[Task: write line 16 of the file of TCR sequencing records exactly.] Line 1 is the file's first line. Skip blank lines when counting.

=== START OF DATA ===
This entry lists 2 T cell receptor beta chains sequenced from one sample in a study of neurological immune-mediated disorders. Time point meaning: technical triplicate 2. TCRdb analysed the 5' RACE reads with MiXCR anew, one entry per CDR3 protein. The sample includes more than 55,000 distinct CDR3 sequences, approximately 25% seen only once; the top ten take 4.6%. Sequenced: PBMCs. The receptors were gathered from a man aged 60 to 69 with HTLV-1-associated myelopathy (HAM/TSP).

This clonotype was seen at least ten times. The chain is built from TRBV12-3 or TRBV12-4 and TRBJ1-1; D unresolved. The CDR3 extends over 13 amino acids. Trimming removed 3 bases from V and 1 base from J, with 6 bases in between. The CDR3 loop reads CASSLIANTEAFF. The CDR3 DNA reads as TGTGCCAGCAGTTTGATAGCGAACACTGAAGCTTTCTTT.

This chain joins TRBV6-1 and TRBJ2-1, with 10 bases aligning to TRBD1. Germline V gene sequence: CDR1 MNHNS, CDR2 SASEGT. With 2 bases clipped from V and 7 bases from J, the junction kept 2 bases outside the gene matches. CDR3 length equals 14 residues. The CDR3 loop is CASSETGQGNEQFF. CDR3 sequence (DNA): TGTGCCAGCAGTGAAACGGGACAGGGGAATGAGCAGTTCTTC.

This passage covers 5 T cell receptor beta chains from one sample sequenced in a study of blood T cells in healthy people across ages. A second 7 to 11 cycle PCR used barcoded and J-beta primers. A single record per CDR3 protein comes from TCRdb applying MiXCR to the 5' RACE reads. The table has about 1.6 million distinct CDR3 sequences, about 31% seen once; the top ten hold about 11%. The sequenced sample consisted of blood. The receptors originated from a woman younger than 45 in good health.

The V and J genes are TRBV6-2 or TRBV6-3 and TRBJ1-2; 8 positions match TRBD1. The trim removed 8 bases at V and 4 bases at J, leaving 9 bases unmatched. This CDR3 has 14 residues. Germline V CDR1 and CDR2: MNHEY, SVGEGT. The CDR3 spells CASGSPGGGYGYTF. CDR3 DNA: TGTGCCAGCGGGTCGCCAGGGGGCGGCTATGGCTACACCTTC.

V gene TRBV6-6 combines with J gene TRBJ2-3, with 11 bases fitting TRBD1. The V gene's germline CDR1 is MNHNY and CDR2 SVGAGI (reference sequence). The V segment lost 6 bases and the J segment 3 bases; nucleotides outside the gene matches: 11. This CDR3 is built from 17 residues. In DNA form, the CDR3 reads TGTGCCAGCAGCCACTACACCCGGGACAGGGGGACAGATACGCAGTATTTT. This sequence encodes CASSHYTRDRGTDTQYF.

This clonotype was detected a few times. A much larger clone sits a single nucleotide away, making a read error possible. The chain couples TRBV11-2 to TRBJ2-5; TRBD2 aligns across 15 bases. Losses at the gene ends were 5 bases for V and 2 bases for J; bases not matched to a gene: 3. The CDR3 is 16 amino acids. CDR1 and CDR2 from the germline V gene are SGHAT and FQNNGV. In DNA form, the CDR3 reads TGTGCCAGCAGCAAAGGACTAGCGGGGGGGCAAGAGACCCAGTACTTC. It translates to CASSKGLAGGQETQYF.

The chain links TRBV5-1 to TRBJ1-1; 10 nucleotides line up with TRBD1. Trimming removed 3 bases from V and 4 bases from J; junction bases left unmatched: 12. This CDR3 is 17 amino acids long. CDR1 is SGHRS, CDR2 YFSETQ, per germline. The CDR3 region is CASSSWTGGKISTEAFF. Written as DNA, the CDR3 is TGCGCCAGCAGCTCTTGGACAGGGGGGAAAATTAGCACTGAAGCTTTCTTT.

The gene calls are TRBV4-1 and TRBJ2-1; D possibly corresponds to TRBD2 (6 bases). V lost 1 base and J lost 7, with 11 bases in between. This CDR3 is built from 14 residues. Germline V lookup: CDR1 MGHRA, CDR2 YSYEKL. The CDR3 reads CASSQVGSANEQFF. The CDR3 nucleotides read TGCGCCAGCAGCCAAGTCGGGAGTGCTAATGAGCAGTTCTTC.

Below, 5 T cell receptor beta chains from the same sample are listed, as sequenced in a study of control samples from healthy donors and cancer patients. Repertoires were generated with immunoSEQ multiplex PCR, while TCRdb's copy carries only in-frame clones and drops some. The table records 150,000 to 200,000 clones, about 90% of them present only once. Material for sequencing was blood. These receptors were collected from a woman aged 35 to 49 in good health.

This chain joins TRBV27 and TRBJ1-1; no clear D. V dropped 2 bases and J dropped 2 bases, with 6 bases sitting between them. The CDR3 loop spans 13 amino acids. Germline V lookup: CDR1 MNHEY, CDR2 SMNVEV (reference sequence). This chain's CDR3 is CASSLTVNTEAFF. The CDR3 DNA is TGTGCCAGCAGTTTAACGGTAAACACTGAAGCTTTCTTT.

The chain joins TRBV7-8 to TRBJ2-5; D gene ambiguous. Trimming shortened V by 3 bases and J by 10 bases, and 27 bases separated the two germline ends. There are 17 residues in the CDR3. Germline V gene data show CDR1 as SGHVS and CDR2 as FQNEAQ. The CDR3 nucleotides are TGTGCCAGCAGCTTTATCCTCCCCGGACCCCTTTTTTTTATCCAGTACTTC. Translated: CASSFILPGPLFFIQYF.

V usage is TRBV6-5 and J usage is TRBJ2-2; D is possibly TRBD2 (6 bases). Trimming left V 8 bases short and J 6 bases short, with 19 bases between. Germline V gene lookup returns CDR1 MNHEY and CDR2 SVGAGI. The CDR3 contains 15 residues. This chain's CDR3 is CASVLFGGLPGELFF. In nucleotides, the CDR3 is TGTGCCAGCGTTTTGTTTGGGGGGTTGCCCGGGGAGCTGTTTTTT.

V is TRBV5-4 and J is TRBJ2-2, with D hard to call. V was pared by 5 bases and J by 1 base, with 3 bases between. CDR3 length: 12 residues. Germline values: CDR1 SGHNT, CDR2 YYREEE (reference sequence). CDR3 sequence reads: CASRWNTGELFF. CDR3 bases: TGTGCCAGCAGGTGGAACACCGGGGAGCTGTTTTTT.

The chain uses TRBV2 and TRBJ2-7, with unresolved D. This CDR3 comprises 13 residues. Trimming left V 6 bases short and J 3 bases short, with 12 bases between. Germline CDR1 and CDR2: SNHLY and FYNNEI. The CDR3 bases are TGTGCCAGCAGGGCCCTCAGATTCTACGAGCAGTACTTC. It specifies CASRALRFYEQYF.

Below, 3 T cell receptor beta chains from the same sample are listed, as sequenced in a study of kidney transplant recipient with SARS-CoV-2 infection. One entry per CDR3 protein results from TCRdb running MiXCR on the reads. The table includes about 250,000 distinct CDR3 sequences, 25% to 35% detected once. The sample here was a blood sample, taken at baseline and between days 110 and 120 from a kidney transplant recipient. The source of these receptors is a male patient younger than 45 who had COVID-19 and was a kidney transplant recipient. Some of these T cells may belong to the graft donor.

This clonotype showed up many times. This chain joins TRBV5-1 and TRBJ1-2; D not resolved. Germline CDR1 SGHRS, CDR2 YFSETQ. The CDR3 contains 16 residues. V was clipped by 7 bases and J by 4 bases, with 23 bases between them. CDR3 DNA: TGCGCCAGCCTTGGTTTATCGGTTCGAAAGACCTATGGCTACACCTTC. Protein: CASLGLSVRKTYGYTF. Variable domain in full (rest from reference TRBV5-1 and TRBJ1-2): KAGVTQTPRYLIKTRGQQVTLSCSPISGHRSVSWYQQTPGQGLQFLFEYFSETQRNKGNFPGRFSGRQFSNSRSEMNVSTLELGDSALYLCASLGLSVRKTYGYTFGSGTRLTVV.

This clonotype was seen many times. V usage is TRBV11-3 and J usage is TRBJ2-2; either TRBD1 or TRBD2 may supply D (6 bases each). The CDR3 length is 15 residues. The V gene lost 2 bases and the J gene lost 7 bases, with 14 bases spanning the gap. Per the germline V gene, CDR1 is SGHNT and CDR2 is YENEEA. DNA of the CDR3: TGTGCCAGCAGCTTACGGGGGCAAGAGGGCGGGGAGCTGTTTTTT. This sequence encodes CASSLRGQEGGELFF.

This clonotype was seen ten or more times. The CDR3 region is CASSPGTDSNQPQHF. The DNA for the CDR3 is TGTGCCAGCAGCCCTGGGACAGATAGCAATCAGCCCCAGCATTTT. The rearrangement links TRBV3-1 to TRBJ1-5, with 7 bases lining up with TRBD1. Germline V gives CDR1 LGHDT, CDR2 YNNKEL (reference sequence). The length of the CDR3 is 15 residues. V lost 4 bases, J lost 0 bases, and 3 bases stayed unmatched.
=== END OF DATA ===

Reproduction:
Below, 3 T cell receptor beta chains from the same sample are listed, as sequenced in a study of kidney transplant recipient with SARS-CoV-2 infection. One entry per CDR3 protein results from TCRdb running MiXCR on the reads. The table includes about 250,000 distinct CDR3 sequences, 25% to 35% detected once. The sample here was a blood sample, taken at baseline and between days 110 and 120 from a kidney transplant recipient. The source of these receptors is a male patient younger than 45 who had COVID-19 and was a kidney transplant recipient. Some of these T cells may belong to the graft donor.